Acute Encephalopathy Is Associated With Worse Outcomes In COVID-19 Patients
Shah, Vishank Arun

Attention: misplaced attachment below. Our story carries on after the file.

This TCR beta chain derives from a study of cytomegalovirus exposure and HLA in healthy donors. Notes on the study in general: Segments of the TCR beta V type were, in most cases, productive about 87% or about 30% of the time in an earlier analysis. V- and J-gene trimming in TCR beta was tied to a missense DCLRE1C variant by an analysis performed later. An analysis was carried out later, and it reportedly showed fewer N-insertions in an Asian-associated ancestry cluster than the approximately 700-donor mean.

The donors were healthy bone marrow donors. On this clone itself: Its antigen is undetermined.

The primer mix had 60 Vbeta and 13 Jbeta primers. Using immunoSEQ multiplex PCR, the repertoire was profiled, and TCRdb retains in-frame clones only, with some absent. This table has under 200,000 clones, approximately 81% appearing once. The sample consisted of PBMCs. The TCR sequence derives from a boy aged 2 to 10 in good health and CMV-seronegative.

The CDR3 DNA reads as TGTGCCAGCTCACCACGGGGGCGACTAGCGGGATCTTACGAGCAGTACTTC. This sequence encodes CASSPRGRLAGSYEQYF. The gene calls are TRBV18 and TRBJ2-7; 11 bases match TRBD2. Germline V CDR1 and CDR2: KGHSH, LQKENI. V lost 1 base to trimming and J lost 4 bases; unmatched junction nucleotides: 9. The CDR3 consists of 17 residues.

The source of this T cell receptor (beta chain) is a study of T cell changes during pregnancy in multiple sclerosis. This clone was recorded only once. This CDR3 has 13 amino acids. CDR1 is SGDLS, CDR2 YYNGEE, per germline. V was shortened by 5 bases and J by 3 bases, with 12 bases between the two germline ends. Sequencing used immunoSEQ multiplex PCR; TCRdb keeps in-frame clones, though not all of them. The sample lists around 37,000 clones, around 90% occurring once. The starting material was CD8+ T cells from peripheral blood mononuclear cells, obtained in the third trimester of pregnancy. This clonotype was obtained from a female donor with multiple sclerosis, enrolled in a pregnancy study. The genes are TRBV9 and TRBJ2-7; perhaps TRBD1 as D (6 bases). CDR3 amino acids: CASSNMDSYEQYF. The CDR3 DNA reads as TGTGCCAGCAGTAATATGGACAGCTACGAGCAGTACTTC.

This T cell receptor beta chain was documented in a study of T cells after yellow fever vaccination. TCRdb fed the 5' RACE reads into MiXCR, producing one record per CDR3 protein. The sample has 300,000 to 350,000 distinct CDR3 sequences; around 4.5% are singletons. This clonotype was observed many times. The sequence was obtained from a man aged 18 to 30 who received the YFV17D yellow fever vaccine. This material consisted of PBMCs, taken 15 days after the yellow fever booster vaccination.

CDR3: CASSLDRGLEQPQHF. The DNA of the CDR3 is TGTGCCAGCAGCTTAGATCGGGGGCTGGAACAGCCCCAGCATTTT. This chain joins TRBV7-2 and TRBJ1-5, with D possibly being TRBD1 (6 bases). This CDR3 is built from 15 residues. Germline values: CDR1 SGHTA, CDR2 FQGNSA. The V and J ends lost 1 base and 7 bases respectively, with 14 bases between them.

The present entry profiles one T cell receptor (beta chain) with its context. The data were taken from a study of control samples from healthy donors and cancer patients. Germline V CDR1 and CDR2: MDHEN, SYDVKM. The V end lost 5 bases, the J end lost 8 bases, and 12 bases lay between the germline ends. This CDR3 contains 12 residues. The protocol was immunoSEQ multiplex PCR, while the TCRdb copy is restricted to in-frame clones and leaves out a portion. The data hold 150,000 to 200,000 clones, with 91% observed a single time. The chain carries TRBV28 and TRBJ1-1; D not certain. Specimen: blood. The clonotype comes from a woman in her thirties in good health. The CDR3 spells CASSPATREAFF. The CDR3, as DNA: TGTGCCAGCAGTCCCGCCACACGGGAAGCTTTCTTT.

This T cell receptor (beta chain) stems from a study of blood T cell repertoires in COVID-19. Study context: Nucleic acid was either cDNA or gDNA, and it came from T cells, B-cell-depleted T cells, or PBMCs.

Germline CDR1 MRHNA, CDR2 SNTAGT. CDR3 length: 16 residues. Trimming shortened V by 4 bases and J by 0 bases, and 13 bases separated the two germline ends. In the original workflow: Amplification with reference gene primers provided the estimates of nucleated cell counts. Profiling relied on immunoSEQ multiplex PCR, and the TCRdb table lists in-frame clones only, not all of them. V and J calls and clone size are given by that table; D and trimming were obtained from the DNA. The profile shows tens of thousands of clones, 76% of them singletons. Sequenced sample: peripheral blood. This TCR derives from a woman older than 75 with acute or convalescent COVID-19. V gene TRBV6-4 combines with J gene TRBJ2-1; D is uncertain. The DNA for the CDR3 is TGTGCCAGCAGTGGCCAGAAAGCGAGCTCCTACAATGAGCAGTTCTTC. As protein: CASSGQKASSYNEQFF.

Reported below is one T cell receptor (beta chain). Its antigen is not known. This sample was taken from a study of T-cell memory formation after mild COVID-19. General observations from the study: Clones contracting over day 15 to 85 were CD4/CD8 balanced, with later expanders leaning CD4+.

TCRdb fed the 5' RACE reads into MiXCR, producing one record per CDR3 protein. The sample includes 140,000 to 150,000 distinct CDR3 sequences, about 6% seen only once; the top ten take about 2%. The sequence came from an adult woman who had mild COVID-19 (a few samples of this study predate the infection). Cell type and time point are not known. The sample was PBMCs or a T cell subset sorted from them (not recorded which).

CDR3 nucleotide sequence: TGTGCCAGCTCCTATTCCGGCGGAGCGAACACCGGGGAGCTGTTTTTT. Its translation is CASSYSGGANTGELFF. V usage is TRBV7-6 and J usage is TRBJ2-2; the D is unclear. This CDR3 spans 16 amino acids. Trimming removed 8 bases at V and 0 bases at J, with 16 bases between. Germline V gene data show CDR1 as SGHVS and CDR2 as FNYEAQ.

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Background Acute encephalopathy with COVID-19 has been reported in several studies but its impact on outcomes remains unclear. We hypothesized that hospitalized COVID-19 patients with encephalopathy have worse COVID-19 related outcomes. Methods We used TriNetX, with a large COVID-19 database, collecting real-time electronic medical records data. We included hospitalized COVID-19 patients since January 20, 2020 who had encephalopathy based on ICD-10 coding. We examined clinical outcomes comprising need for critical care services, intubation and mortality among these patients and compared it with patients without encephalopathy before and after propensity-score matching. Results Of 12,601 hospitalized COVID-19 patients, 1092 (8.7%) developed acute encephalopathy. Patients in the acute encephalopathy group were older (67 vs. 61 years) and had higher prevalence of medical co-morbidities including obesity, hypertension, diabetes, heart disease, COPD, chronic kidney and liver disease among others. Before and after propensity score-matching for co-morbidities, patients with acute encephalopathy were more likely to need critical care services (35.6% vs. 16.9%, p < 0.0001), intubation (19.5% vs. 6.0%, p<0.0001) and had higher 30-day mortality (24.3% vs. 17.9%, p 0.0002). Conclusion Among hospitalized COVID-19 patients, acute encephalopathy is common and more likely to occur in patients with medical co-morbidities and are more likely to need critical care, intubation and have higher 30-day mortality even after adjusting for age and underlying medical co-morbidities.
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